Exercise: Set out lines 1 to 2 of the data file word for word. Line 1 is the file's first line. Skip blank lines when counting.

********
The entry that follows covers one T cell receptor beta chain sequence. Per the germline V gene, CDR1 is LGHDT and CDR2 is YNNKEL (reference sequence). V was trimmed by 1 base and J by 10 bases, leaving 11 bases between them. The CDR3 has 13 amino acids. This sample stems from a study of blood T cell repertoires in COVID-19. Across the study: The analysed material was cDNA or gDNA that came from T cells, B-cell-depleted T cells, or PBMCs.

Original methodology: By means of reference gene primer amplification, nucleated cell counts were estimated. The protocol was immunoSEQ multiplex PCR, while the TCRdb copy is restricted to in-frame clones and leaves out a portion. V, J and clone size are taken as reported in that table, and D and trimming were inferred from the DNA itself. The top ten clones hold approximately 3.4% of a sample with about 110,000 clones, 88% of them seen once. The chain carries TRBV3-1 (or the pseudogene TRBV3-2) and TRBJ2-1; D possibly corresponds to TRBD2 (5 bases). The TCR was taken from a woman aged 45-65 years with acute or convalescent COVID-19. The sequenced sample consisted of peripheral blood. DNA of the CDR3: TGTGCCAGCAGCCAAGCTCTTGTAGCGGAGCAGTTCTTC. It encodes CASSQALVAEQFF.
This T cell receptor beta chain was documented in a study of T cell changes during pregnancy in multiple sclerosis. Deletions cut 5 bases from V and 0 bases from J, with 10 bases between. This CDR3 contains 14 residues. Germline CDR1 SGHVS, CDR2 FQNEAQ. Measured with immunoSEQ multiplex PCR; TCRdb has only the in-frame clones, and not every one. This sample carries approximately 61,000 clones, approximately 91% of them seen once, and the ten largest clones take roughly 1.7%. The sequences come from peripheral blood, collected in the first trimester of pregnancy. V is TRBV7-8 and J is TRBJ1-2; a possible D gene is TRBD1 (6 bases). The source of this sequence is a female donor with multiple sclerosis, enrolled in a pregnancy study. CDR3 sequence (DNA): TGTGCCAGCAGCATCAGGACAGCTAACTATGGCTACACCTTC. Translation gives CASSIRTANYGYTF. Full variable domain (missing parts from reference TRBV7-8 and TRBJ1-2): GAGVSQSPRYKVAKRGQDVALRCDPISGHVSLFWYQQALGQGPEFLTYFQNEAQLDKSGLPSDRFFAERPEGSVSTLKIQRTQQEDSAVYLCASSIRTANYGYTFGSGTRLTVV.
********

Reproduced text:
The entry that follows covers one T cell receptor beta chain sequence. Per the germline V gene, CDR1 is LGHDT and CDR2 is YNNKEL (reference sequence). V was trimmed by 1 base and J by 10 bases, leaving 11 bases between them. The CDR3 has 13 amino acids. This sample stems from a study of blood T cell repertoires in COVID-19. Across the study: The analysed material was cDNA or gDNA that came from T cells, B-cell-depleted T cells, or PBMCs.

Original methodology: By means of reference gene primer amplification, nucleated cell counts were estimated. The protocol was immunoSEQ multiplex PCR, while the TCRdb copy is restricted to in-frame clones and leaves out a portion. V, J and clone size are taken as reported in that table, and D and trimming were inferred from the DNA itself. The top ten clones hold approximately 3.4% of a sample with about 110,000 clones, 88% of them seen once. The chain carries TRBV3-1 (or the pseudogene TRBV3-2) and TRBJ2-1; D possibly corresponds to TRBD2 (5 bases). The TCR was taken from a woman aged 45-65 years with acute or convalescent COVID-19. The sequenced sample consisted of peripheral blood. DNA of the CDR3: TGTGCCAGCAGCCAAGCTCTTGTAGCGGAGCAGTTCTTC. It encodes CASSQALVAEQFF.